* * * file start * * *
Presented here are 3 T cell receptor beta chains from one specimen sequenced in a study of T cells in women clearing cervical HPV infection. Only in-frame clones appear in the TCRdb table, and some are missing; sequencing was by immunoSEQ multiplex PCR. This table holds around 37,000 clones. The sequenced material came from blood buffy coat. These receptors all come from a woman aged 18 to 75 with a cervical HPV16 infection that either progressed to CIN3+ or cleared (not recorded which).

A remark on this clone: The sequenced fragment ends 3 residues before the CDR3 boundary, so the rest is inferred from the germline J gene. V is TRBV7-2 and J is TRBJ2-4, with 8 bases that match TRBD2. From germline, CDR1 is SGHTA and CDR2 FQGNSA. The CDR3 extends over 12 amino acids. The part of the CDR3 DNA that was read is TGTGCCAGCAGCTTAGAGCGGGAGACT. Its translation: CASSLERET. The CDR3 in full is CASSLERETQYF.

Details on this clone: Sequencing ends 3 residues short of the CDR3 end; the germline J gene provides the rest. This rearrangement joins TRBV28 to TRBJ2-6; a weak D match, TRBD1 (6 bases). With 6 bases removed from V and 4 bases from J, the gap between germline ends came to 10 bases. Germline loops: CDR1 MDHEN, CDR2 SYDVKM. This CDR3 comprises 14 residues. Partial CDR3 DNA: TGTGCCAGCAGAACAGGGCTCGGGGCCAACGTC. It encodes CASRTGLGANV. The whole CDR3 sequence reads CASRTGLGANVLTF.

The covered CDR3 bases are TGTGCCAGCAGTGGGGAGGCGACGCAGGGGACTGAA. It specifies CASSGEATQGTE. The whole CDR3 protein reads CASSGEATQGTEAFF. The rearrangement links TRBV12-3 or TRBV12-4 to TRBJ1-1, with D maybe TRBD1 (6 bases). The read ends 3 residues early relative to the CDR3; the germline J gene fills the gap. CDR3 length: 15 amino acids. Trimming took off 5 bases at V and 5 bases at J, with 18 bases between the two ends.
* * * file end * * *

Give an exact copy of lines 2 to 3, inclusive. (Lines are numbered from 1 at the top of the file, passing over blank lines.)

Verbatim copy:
A remark on this clone: The sequenced fragment ends 3 residues before the CDR3 boundary, so the rest is inferred from the germline J gene. V is TRBV7-2 and J is TRBJ2-4, with 8 bases that match TRBD2. From germline, CDR1 is SGHTA and CDR2 FQGNSA. The CDR3 extends over 12 amino acids. The part of the CDR3 DNA that was read is TGTGCCAGCAGCTTAGAGCGGGAGACT. Its translation: CASSLERET. The CDR3 in full is CASSLERETQYF.

Details on this clone: Sequencing ends 3 residues short of the CDR3 end; the germline J gene provides the rest. This rearrangement joins TRBV28 to TRBJ2-6; a weak D match, TRBD1 (6 bases). With 6 bases removed from V and 4 bases from J, the gap between germline ends came to 10 bases. Germline loops: CDR1 MDHEN, CDR2 SYDVKM. This CDR3 comprises 14 residues. Partial CDR3 DNA: TGTGCCAGCAGAACAGGGCTCGGGGCCAACGTC. It encodes CASRTGLGANV. The whole CDR3 sequence reads CASRTGLGANVLTF.